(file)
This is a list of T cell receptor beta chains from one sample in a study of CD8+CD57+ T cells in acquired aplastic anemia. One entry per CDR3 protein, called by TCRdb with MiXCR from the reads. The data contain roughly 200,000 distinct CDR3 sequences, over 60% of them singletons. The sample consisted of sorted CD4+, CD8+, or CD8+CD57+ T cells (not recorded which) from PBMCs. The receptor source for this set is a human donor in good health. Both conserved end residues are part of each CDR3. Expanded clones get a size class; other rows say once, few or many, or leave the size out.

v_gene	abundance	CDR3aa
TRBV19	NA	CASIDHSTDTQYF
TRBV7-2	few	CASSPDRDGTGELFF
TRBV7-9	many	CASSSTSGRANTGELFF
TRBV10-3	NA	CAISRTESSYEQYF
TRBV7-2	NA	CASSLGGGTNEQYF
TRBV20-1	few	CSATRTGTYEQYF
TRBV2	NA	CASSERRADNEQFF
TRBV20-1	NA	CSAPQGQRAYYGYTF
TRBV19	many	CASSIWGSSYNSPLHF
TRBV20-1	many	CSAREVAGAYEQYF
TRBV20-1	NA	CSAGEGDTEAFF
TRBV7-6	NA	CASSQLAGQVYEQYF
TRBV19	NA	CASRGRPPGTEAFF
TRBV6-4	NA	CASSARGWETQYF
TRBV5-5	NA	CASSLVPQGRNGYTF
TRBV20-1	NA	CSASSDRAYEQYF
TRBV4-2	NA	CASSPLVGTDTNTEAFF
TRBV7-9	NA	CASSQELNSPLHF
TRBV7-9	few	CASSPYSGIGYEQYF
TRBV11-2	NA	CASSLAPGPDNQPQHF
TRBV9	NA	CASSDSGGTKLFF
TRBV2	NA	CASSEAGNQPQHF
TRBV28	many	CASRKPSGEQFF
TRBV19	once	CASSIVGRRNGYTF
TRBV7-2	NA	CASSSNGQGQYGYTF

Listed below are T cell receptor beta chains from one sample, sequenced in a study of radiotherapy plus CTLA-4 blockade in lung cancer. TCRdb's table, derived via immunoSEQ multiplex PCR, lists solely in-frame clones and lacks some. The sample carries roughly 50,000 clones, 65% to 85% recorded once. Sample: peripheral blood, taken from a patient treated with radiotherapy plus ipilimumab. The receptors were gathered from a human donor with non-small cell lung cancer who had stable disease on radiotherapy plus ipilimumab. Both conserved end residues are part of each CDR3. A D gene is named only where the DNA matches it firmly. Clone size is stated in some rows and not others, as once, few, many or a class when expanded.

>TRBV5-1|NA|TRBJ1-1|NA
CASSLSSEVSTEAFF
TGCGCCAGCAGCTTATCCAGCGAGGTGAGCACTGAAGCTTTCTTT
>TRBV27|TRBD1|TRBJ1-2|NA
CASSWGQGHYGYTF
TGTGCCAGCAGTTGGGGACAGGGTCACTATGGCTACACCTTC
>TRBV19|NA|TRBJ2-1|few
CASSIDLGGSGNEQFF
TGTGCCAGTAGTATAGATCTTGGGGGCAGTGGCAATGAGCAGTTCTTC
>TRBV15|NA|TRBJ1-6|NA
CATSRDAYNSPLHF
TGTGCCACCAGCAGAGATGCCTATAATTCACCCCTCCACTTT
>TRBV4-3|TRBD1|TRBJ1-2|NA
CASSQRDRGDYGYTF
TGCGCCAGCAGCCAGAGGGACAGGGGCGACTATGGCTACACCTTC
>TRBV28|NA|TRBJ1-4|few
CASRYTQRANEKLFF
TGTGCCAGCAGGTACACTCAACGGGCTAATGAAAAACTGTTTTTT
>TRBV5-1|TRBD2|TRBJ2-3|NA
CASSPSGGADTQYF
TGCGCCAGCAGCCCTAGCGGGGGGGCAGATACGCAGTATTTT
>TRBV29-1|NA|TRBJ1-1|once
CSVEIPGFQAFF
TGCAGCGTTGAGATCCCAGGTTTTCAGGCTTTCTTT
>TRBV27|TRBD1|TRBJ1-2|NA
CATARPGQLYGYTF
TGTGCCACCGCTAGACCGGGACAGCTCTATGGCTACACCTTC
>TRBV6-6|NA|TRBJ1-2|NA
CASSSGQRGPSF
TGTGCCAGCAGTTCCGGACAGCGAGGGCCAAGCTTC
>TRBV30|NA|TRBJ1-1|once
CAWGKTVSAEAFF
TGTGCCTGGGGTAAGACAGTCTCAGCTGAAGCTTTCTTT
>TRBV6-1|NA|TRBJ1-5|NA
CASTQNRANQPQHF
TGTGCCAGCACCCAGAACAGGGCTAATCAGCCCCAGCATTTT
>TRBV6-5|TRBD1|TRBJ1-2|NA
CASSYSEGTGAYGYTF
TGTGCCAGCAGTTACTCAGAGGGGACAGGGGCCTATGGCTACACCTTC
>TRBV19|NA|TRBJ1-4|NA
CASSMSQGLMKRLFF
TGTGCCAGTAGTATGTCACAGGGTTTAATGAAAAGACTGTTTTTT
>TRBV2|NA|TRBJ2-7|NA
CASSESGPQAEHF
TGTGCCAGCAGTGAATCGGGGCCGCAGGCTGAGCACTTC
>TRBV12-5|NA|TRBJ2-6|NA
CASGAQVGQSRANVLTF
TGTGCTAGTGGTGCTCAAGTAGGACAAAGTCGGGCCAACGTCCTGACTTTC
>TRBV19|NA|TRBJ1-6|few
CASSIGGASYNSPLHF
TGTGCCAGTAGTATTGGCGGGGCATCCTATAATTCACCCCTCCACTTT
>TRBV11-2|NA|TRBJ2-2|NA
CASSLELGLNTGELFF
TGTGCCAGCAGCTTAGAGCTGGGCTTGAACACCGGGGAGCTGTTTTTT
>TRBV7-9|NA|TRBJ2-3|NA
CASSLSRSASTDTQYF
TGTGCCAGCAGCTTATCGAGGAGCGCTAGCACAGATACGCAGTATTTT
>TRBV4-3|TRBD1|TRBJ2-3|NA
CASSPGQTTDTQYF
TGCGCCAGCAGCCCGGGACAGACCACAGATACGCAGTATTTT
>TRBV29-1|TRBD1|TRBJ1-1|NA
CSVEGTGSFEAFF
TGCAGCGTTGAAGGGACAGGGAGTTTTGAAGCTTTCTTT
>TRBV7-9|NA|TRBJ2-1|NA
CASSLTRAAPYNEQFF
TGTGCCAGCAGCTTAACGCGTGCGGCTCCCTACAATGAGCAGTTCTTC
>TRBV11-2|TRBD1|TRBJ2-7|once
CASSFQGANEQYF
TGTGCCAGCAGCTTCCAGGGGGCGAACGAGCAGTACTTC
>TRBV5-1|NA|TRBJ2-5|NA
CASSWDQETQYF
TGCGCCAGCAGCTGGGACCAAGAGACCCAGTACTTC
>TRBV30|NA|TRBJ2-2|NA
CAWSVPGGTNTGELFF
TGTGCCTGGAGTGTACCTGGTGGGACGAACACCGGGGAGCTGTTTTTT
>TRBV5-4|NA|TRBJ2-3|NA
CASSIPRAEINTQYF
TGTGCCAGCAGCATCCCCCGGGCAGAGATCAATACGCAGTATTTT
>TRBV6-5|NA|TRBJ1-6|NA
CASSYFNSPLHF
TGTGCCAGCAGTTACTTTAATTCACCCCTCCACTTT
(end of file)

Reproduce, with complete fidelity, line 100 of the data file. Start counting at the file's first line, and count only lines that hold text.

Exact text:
TGCGCCAGCAGCTGGGACCAAGAGACCCAGTACTTC